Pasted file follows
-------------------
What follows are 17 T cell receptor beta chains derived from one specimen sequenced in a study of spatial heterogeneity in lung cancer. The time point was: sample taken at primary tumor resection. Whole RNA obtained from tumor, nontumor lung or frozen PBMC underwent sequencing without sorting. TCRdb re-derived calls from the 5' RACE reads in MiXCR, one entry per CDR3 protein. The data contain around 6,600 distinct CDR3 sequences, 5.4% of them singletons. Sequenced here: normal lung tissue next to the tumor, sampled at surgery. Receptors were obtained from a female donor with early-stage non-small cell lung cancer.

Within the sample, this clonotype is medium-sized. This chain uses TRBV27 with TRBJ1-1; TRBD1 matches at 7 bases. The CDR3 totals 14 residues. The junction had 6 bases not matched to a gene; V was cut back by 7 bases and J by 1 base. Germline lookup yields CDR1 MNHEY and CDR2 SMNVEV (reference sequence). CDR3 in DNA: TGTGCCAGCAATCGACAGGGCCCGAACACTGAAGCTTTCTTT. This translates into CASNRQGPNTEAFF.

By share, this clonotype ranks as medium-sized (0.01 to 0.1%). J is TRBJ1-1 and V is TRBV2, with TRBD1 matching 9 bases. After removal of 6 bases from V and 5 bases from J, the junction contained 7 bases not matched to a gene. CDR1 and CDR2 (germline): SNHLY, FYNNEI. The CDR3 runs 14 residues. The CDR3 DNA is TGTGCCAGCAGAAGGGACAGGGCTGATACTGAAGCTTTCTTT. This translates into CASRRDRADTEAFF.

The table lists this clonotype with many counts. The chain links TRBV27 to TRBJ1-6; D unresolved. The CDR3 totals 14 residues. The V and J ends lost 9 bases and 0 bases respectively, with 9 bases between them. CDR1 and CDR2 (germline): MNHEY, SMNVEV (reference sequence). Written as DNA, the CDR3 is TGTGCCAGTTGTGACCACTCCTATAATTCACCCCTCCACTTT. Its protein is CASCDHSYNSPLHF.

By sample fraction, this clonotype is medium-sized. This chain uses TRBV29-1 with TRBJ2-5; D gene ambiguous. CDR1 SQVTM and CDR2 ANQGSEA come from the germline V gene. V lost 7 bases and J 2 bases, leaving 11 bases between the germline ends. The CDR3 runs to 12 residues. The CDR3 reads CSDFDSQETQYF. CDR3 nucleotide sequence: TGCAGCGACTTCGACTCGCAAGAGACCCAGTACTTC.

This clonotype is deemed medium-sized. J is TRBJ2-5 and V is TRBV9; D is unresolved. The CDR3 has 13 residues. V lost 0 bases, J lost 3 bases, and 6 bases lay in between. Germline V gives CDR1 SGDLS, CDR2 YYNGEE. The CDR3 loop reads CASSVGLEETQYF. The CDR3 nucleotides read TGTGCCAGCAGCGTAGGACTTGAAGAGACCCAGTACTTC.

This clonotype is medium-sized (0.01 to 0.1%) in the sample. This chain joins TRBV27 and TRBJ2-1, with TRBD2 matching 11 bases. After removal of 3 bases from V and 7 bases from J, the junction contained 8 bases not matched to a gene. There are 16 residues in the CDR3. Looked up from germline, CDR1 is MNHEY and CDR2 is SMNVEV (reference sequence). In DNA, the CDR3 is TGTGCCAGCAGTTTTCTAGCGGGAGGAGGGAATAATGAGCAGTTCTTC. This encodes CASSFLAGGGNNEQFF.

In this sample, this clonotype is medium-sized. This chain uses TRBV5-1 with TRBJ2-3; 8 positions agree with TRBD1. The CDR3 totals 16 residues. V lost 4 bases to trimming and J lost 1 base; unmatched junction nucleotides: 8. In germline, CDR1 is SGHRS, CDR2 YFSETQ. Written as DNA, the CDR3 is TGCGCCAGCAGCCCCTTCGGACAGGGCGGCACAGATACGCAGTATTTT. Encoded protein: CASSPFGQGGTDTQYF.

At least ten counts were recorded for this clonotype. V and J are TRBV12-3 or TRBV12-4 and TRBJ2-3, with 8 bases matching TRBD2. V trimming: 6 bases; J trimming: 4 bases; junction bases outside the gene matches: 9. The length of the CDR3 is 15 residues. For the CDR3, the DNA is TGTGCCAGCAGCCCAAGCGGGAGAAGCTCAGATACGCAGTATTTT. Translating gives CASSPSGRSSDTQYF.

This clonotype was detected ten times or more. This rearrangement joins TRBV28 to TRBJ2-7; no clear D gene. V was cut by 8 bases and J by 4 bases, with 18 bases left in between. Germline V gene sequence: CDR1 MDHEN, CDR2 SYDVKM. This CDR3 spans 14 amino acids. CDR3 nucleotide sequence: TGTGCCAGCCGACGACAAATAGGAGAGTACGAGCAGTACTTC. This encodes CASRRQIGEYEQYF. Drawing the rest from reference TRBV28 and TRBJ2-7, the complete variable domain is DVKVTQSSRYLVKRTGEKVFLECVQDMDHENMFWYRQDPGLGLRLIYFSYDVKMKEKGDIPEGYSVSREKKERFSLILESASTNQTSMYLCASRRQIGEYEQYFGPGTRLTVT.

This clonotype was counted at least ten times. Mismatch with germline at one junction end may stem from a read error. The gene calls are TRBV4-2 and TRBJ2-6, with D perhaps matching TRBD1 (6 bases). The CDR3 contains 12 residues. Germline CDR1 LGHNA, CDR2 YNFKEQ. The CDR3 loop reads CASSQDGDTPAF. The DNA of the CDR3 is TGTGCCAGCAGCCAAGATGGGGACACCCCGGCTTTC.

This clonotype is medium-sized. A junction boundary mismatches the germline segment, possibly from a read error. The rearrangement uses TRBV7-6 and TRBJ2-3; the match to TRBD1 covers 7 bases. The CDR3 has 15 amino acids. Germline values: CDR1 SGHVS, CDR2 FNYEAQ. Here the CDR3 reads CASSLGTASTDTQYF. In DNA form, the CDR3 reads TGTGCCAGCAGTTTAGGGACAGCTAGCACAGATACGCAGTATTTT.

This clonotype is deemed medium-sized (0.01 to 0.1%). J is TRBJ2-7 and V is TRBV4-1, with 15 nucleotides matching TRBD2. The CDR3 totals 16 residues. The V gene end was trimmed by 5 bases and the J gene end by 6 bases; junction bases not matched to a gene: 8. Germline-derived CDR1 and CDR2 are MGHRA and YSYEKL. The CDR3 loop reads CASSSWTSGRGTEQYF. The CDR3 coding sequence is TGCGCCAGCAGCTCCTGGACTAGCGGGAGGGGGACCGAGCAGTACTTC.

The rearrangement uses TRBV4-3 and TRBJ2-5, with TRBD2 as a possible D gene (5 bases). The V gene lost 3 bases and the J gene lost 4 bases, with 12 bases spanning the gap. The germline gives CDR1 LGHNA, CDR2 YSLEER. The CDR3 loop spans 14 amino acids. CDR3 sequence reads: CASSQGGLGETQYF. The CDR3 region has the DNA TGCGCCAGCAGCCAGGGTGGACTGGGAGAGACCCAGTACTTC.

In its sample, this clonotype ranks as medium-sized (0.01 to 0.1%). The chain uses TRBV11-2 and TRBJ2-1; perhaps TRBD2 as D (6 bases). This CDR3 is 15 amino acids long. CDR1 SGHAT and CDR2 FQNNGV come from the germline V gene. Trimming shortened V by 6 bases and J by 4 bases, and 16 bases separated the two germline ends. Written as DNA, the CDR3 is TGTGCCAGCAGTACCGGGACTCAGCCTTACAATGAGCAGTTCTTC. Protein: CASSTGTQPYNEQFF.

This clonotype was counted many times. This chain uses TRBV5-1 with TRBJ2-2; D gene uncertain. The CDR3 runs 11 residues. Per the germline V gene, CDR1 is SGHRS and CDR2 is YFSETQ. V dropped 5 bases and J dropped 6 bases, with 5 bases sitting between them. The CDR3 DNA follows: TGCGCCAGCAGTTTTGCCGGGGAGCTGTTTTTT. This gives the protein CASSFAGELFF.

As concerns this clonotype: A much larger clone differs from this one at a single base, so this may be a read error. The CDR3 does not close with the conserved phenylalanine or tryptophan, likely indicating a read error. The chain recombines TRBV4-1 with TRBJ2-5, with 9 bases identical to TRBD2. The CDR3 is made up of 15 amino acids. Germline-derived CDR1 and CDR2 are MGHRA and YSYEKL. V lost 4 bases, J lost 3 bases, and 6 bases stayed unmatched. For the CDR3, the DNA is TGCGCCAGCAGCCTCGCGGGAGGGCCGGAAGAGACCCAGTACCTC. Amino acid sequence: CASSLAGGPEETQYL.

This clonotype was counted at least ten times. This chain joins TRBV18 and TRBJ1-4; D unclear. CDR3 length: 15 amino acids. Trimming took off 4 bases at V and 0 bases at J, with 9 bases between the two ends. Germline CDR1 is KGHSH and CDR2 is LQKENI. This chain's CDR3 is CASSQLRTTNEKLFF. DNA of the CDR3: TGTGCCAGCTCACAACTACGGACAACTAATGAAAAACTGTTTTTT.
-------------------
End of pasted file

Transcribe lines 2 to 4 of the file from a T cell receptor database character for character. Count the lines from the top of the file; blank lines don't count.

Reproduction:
Within the sample, this clonotype is medium-sized. This chain uses TRBV27 with TRBJ1-1; TRBD1 matches at 7 bases. The CDR3 totals 14 residues. The junction had 6 bases not matched to a gene; V was cut back by 7 bases and J by 1 base. Germline lookup yields CDR1 MNHEY and CDR2 SMNVEV (reference sequence). CDR3 in DNA: TGTGCCAGCAATCGACAGGGCCCGAACACTGAAGCTTTCTTT. This translates into CASNRQGPNTEAFF.

By share, this clonotype ranks as medium-sized (0.01 to 0.1%). J is TRBJ1-1 and V is TRBV2, with TRBD1 matching 9 bases. After removal of 6 bases from V and 5 bases from J, the junction contained 7 bases not matched to a gene. CDR1 and CDR2 (germline): SNHLY, FYNNEI. The CDR3 runs 14 residues. The CDR3 DNA is TGTGCCAGCAGAAGGGACAGGGCTGATACTGAAGCTTTCTTT. This translates into CASRRDRADTEAFF.

The table lists this clonotype with many counts. The chain links TRBV27 to TRBJ1-6; D unresolved. The CDR3 totals 14 residues. The V and J ends lost 9 bases and 0 bases respectively, with 9 bases between them. CDR1 and CDR2 (germline): MNHEY, SMNVEV (reference sequence). Written as DNA, the CDR3 is TGTGCCAGTTGTGACCACTCCTATAATTCACCCCTCCACTTT. Its protein is CASCDHSYNSPLHF.